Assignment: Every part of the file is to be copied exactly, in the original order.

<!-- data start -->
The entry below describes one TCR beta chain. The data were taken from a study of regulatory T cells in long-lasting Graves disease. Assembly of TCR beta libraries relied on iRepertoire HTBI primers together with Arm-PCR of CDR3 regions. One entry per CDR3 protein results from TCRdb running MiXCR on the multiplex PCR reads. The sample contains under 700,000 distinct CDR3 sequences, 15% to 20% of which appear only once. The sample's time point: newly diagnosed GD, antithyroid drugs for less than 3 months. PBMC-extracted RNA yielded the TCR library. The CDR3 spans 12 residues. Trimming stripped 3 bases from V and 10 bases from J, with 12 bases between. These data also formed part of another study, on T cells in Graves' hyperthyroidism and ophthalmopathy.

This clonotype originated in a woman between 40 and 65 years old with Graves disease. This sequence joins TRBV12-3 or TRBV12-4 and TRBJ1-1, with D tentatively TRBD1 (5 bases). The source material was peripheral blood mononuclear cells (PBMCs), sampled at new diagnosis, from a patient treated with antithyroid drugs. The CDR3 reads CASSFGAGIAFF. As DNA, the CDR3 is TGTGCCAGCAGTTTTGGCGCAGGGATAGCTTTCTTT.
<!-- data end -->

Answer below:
The entry below describes one TCR beta chain. The data were taken from a study of regulatory T cells in long-lasting Graves disease. Assembly of TCR beta libraries relied on iRepertoire HTBI primers together with Arm-PCR of CDR3 regions. One entry per CDR3 protein results from TCRdb running MiXCR on the multiplex PCR reads. The sample contains under 700,000 distinct CDR3 sequences, 15% to 20% of which appear only once. The sample's time point: newly diagnosed GD, antithyroid drugs for less than 3 months. PBMC-extracted RNA yielded the TCR library. The CDR3 spans 12 residues. Trimming stripped 3 bases from V and 10 bases from J, with 12 bases between. These data also formed part of another study, on T cells in Graves' hyperthyroidism and ophthalmopathy.

This clonotype originated in a woman between 40 and 65 years old with Graves disease. This sequence joins TRBV12-3 or TRBV12-4 and TRBJ1-1, with D tentatively TRBD1 (5 bases). The source material was peripheral blood mononuclear cells (PBMCs), sampled at new diagnosis, from a patient treated with antithyroid drugs. The CDR3 reads CASSFGAGIAFF. As DNA, the CDR3 is TGTGCCAGCAGTTTTGGCGCAGGGATAGCTTTCTTT.